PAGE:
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Archive for November, 2020

ATF Busts Michigan Sex Offender Accused of Impersonating ATF Agent

Christopher Proe, via U.S. Attorney’s Office.

By Steve Neavling

The ATF on Thursday arrested a convicted sex offender in Michigan who was impersonating an undercover ATF agent. 

Christopher Proe, 36, of Redford Township in suburban Detroit, was “typically wearing an ATF badge around his neck or belt, while simultaneously carrying a police radio, handcuffs and firearm,” ATF Special Agent Justin Henry wrote in a criminal complaint obtained by The Detroit News.

According to the complaint, Proe went by the pseudonym Chris Conley and told people he was an ATF supervisor in Detroit. 

“Proe has detained people before using ATF authority,” a third informant told investigators.

A serial felon with past convictions of fourth-degree criminal sexual conduct, weapons crime, conspiracy to defraud the government, and false pretenses, Roe was barred from possessing a firearm. 

When ATF agents arrested Proe at his girlfriend’s home in Redford Township, they found a loaded, stolen pistol, a replica ATF badge, and ammunition. Inside a pickup truck, agents also found additional ammunition and clothing that resembled a law enforcement uniform. 

Replica badge, stolen gun, and ammunition, via U.S. Attorney’s Office.

Secret Service Ramps Up Protection for Joe Biden Ahead of Potential Victory

By Steve Neavling

As Democratic presidential candidate Joe Biden gets closer to the 270 electoral college votes needed to clinch the election, the Secret Service is sending more protection to Wilmington, Del.

The Secret Service deployed additional agents for added protection around the Wilmington convention center, which the former Vice President plans to continue using for at least another day, The Washington Post reports, adding that Biden is preparing for a potentially major speech Friday. 

Biden has already been receiving security from dozens of Secret Service agents. 

Despite the influx of new agents, Biden still doesn’t have the full protective detail he’d receive as president-elect. In the past, protection is ramped up after a candidate gives a victory speech, and the opponent concedes defeat. 

As of Friday morning, Biden held razor-thin leads in Georgia, Nevada, and Arizona. President Trump’s lead is narrowing in Pennsylvania, where thousands of votes have yet to be counted in Democratic strongholds. 

But it doesn’t appear Trump plans to concede the election anytime soon, claiming widespread fraud without any evidence Thursday. Even Republicans have acknowledged there’s no evidence of widespread fraud.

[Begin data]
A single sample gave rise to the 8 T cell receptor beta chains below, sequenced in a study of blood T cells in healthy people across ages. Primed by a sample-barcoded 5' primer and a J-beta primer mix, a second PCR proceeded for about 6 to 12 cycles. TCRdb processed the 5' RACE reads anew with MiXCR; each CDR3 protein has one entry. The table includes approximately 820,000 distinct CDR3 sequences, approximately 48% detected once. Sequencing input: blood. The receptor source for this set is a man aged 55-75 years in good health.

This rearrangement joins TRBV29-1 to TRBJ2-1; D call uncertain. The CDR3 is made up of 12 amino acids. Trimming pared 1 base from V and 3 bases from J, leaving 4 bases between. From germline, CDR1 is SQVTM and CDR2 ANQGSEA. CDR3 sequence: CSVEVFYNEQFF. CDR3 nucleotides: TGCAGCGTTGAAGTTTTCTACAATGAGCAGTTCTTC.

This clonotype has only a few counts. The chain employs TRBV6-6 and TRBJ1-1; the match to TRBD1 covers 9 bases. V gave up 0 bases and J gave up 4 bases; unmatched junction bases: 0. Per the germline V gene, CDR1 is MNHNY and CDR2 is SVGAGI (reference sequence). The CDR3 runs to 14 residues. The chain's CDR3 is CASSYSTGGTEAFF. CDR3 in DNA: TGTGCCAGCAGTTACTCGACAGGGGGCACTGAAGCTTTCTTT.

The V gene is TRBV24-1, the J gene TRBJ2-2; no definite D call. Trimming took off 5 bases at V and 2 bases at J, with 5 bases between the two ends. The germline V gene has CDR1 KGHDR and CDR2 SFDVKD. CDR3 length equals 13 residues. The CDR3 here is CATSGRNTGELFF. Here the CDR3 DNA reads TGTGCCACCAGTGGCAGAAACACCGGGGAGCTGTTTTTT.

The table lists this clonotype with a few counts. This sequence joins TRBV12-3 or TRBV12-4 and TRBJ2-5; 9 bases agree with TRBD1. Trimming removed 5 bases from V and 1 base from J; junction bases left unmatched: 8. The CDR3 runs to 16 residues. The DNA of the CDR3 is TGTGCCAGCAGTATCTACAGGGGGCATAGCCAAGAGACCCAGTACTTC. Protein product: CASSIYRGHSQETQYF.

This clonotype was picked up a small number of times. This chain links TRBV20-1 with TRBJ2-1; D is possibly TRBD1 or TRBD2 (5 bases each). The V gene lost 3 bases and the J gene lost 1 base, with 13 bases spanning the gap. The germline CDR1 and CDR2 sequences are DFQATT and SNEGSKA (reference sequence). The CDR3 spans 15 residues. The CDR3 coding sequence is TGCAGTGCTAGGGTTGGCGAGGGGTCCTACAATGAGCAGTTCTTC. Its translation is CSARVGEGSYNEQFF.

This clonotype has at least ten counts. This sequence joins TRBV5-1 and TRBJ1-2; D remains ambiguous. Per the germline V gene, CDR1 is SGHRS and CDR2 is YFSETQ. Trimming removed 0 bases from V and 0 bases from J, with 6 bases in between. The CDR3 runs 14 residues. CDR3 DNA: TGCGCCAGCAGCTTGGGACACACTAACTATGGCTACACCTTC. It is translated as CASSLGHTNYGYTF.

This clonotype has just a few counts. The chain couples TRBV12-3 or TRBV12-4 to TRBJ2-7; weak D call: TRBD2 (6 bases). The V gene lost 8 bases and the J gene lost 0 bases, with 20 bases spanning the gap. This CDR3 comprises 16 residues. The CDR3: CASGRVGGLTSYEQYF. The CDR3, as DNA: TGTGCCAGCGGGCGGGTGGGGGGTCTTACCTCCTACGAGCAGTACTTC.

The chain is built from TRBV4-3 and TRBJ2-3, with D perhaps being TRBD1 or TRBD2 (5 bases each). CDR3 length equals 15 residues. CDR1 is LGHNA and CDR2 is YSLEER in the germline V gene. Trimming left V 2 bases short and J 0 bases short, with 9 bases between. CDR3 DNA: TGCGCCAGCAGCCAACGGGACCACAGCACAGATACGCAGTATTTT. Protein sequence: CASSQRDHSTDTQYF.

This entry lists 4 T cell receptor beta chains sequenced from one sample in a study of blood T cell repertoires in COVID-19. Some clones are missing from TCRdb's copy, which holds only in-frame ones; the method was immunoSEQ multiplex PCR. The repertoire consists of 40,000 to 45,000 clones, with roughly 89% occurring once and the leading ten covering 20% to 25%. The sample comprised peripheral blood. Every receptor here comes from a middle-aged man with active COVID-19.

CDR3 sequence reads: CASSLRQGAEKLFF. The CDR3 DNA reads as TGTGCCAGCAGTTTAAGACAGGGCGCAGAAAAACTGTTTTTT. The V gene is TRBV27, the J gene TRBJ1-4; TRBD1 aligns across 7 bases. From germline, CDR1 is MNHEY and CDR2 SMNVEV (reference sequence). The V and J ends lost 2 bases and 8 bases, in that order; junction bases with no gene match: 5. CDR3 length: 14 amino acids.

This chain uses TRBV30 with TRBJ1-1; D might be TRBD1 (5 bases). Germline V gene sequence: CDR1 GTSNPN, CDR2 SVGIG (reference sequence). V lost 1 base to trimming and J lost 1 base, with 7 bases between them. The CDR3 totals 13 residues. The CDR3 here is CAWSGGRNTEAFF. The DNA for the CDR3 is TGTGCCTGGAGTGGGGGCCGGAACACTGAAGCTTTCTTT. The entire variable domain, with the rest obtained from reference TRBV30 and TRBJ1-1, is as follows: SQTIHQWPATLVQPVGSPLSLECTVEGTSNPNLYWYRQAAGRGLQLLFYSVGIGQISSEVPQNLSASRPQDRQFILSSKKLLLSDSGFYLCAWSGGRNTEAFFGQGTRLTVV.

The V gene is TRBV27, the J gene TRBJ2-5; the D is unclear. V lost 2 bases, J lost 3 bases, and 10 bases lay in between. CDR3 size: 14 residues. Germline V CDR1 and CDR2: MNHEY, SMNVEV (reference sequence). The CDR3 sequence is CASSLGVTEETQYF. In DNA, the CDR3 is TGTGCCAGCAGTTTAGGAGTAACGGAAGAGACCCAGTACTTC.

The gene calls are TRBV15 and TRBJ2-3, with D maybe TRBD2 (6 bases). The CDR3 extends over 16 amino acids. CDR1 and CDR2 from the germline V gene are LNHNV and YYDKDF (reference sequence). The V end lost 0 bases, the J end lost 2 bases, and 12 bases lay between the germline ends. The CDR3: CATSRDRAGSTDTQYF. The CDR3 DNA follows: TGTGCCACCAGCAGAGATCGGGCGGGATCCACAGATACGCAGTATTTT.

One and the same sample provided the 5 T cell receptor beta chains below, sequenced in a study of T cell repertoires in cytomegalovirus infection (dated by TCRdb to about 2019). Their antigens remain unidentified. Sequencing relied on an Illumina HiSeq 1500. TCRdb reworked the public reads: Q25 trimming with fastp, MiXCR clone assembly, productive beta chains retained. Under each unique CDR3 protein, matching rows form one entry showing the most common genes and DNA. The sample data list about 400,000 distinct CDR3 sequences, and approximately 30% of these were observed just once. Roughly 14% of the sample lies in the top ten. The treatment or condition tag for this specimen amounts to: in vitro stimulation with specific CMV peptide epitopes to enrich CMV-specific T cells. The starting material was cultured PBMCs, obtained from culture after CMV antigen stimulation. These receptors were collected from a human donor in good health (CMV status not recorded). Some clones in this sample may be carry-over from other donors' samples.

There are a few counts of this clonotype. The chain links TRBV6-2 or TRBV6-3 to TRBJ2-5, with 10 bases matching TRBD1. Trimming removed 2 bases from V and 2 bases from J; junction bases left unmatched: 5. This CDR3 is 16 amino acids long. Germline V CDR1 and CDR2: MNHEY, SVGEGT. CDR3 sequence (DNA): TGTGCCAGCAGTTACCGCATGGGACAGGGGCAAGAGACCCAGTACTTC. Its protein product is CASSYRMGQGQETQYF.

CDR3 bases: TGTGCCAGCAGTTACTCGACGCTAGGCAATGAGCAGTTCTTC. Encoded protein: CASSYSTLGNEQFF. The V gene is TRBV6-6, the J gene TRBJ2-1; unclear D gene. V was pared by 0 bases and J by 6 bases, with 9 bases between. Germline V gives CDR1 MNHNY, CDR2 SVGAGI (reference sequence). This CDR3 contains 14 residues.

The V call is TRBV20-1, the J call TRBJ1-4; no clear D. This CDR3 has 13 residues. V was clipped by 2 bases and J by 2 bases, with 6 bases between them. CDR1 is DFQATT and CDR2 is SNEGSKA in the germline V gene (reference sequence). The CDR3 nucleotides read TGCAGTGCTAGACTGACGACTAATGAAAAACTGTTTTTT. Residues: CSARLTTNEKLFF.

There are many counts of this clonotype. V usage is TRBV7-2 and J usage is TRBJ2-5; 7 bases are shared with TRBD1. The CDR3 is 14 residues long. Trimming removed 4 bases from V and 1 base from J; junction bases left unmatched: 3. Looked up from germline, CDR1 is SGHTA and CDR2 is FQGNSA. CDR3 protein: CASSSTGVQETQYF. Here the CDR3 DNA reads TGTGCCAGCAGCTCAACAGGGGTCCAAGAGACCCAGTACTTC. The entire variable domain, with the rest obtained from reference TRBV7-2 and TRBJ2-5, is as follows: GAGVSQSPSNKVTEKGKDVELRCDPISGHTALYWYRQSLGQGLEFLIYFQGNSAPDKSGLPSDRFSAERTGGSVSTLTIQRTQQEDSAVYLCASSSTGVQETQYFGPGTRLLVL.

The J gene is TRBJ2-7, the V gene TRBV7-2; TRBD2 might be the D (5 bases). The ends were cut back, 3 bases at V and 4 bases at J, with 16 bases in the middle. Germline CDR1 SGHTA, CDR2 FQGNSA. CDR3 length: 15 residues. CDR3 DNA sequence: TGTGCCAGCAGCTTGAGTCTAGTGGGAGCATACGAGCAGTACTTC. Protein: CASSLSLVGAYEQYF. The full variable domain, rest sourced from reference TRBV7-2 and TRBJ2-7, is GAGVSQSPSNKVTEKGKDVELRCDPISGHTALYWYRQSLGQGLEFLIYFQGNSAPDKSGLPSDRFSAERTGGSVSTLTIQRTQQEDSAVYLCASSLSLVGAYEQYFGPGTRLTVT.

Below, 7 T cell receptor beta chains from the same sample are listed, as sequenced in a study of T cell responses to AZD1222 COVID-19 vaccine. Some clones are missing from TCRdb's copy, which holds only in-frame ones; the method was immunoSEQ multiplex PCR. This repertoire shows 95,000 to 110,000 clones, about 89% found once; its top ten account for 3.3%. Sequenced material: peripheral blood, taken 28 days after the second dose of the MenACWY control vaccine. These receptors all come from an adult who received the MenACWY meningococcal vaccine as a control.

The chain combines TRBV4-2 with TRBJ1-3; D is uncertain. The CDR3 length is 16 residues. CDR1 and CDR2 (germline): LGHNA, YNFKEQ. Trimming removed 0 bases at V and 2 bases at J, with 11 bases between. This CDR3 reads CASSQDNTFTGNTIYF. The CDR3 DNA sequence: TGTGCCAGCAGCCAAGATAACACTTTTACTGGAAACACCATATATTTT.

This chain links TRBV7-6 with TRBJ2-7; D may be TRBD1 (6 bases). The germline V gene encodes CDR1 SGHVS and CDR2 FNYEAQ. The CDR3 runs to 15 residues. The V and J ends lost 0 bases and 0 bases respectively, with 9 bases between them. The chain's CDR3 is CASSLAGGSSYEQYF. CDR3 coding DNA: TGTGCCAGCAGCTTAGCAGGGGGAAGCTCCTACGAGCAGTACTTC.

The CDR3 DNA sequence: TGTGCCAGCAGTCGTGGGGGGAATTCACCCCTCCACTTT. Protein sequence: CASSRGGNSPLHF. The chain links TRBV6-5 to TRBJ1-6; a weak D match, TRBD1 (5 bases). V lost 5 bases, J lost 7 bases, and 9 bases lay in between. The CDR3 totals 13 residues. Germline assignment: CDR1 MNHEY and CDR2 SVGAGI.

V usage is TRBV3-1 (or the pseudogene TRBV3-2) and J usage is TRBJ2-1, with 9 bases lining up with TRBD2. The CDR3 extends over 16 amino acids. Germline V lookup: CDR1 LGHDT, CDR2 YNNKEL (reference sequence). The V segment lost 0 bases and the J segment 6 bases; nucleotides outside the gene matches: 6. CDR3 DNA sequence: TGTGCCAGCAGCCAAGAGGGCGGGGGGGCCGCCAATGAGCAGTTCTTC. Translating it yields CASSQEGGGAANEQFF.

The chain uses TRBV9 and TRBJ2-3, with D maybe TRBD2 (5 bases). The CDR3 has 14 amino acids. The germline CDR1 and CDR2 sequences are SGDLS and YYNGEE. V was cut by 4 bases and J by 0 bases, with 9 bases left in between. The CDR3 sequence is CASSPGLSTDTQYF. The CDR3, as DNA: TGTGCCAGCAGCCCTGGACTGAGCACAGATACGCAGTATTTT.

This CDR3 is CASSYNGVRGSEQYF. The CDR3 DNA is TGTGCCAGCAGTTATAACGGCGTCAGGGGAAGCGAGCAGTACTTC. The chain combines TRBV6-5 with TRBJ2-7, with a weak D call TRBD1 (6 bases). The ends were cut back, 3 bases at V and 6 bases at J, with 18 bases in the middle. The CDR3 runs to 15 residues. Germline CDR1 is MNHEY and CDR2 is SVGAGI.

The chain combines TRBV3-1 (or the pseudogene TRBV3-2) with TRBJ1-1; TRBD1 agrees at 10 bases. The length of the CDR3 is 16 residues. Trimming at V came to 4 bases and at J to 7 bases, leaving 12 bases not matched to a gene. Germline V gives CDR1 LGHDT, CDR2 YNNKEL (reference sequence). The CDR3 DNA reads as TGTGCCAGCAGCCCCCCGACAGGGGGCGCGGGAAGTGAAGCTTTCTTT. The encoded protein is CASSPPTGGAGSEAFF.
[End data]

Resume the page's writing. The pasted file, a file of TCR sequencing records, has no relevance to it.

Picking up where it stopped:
Under agency protocol, Biden would be treated as president-elect after he electoral college gathers in mid-December to certify the election results. 

Ex-Border Patrol Agent Sentenced to 166 months in prison in Drug Trafficking Scheme

Ex-Border Patrol Agent Daniel Polanco.

By Steve Neavling

A former Border Patrol agent who was indicted on multiple drug trafficking charges and threatening a federal agent with bodily harm has been sentenced to 166 months in prison.

Daniel Polanco, 39, of Edinburg, Texas, was among six law enforcement officials charged in a scheme to steal cocaine and marijuana from drug dealers in the Rio Grande Valley before selling the drugs in Houston.  

His conviction was part of operation Blue Shame, an ongoing sting designed to root out corrupt law enforcement officers. Homeland Security is leading the operation, with the help of local police, the Texas Attorney General’s Office and CBP’s air and marine units.

U.S. District Judge Keith P. Ellison said Polanco exploited his position of trust as a law enforcement officer in order to commit crimes. 

“Every day, dedicated law enforcement officers across the nation risk their lives to make our communities safe, DEA Special Agent in Charge Steven S. Whipple said in a statement. “The criminal actions of Daniel Polanco, for which he was justly sentenced, demean that dedication and sacrifice. DEA will continue to work with our law enforcement partners to target all narcotics traffickers, especially those who abuse their office and the trust of the American Public.”

The Justice Department wrote in a news release:

The investigation began in 2011 when authorities targeted a drug trafficking organization involved in the transportation and distribution of cocaine and marijuana. Authorities soon found the organization was also stealing loads of cocaine and marijuana from sources of supply. As part of the scheme, the organization had created fake bundles of drugs and used law enforcement officers to seize them in order to cover up the theft.